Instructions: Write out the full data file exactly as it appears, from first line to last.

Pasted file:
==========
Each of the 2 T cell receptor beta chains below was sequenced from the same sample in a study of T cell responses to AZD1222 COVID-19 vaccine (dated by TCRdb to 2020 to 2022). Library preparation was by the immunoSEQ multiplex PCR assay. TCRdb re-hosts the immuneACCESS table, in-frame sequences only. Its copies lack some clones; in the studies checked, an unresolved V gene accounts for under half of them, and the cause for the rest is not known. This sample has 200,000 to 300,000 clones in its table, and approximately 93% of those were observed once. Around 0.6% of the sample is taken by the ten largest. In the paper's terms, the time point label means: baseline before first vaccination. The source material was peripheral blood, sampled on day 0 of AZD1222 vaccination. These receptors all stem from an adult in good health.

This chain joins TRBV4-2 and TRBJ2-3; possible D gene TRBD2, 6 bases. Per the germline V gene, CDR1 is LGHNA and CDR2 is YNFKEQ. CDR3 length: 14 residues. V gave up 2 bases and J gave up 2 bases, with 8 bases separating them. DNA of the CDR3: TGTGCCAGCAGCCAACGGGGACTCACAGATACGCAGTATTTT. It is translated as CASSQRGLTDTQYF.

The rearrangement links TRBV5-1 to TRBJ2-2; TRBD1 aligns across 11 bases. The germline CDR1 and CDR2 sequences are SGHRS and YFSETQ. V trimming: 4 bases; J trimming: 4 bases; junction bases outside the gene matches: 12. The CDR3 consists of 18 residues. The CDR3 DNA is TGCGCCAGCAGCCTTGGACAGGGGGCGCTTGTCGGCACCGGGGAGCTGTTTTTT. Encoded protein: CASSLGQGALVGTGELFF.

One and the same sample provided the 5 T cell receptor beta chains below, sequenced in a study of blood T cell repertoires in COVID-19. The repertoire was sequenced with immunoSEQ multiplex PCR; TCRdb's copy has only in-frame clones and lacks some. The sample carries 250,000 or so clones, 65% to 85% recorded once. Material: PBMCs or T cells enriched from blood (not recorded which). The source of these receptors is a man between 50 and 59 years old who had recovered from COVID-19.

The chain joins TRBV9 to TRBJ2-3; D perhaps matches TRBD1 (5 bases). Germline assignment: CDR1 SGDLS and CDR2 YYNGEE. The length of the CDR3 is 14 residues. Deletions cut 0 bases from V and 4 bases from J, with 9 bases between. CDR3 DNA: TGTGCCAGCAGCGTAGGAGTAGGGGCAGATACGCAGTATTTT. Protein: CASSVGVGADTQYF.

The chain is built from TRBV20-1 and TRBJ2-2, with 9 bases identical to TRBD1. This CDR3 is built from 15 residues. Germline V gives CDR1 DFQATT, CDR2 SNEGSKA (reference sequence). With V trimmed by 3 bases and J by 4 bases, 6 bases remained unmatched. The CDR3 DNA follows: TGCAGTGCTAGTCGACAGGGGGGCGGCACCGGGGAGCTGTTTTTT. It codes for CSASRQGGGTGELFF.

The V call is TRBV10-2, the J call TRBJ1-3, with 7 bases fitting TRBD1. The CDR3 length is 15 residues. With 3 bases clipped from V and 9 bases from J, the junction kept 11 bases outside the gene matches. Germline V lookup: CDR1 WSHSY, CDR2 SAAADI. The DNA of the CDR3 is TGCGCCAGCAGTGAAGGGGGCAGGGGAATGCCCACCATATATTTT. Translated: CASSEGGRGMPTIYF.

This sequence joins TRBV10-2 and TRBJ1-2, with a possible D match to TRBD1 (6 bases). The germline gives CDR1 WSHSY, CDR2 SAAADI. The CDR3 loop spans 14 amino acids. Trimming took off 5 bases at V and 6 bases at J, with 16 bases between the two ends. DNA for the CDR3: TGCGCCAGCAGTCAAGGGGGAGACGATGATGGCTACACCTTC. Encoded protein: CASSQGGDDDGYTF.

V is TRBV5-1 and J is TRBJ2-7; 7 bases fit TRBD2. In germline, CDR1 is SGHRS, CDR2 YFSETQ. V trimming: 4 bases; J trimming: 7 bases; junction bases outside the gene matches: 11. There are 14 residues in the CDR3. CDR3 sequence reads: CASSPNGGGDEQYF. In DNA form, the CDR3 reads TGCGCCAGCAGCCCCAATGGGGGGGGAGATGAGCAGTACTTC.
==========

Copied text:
Each of the 2 T cell receptor beta chains below was sequenced from the same sample in a study of T cell responses to AZD1222 COVID-19 vaccine (dated by TCRdb to 2020 to 2022). Library preparation was by the immunoSEQ multiplex PCR assay. TCRdb re-hosts the immuneACCESS table, in-frame sequences only. Its copies lack some clones; in the studies checked, an unresolved V gene accounts for under half of them, and the cause for the rest is not known. This sample has 200,000 to 300,000 clones in its table, and approximately 93% of those were observed once. Around 0.6% of the sample is taken by the ten largest. In the paper's terms, the time point label means: baseline before first vaccination. The source material was peripheral blood, sampled on day 0 of AZD1222 vaccination. These receptors all stem from an adult in good health.

This chain joins TRBV4-2 and TRBJ2-3; possible D gene TRBD2, 6 bases. Per the germline V gene, CDR1 is LGHNA and CDR2 is YNFKEQ. CDR3 length: 14 residues. V gave up 2 bases and J gave up 2 bases, with 8 bases separating them. DNA of the CDR3: TGTGCCAGCAGCCAACGGGGACTCACAGATACGCAGTATTTT. It is translated as CASSQRGLTDTQYF.

The rearrangement links TRBV5-1 to TRBJ2-2; TRBD1 aligns across 11 bases. The germline CDR1 and CDR2 sequences are SGHRS and YFSETQ. V trimming: 4 bases; J trimming: 4 bases; junction bases outside the gene matches: 12. The CDR3 consists of 18 residues. The CDR3 DNA is TGCGCCAGCAGCCTTGGACAGGGGGCGCTTGTCGGCACCGGGGAGCTGTTTTTT. Encoded protein: CASSLGQGALVGTGELFF.

One and the same sample provided the 5 T cell receptor beta chains below, sequenced in a study of blood T cell repertoires in COVID-19. The repertoire was sequenced with immunoSEQ multiplex PCR; TCRdb's copy has only in-frame clones and lacks some. The sample carries 250,000 or so clones, 65% to 85% recorded once. Material: PBMCs or T cells enriched from blood (not recorded which). The source of these receptors is a man between 50 and 59 years old who had recovered from COVID-19.

The chain joins TRBV9 to TRBJ2-3; D perhaps matches TRBD1 (5 bases). Germline assignment: CDR1 SGDLS and CDR2 YYNGEE. The length of the CDR3 is 14 residues. Deletions cut 0 bases from V and 4 bases from J, with 9 bases between. CDR3 DNA: TGTGCCAGCAGCGTAGGAGTAGGGGCAGATACGCAGTATTTT. Protein: CASSVGVGADTQYF.

The chain is built from TRBV20-1 and TRBJ2-2, with 9 bases identical to TRBD1. This CDR3 is built from 15 residues. Germline V gives CDR1 DFQATT, CDR2 SNEGSKA (reference sequence). With V trimmed by 3 bases and J by 4 bases, 6 bases remained unmatched. The CDR3 DNA follows: TGCAGTGCTAGTCGACAGGGGGGCGGCACCGGGGAGCTGTTTTTT. It codes for CSASRQGGGTGELFF.

The V call is TRBV10-2, the J call TRBJ1-3, with 7 bases fitting TRBD1. The CDR3 length is 15 residues. With 3 bases clipped from V and 9 bases from J, the junction kept 11 bases outside the gene matches. Germline V lookup: CDR1 WSHSY, CDR2 SAAADI. The DNA of the CDR3 is TGCGCCAGCAGTGAAGGGGGCAGGGGAATGCCCACCATATATTTT. Translated: CASSEGGRGMPTIYF.

This sequence joins TRBV10-2 and TRBJ1-2, with a possible D match to TRBD1 (6 bases). The germline gives CDR1 WSHSY, CDR2 SAAADI. The CDR3 loop spans 14 amino acids. Trimming took off 5 bases at V and 6 bases at J, with 16 bases between the two ends. DNA for the CDR3: TGCGCCAGCAGTCAAGGGGGAGACGATGATGGCTACACCTTC. Encoded protein: CASSQGGDDDGYTF.

V is TRBV5-1 and J is TRBJ2-7; 7 bases fit TRBD2. In germline, CDR1 is SGHRS, CDR2 YFSETQ. V trimming: 4 bases; J trimming: 7 bases; junction bases outside the gene matches: 11. There are 14 residues in the CDR3. CDR3 sequence reads: CASSPNGGGDEQYF. In DNA form, the CDR3 reads TGCGCCAGCAGCCCCAATGGGGGGGGAGATGAGCAGTACTTC.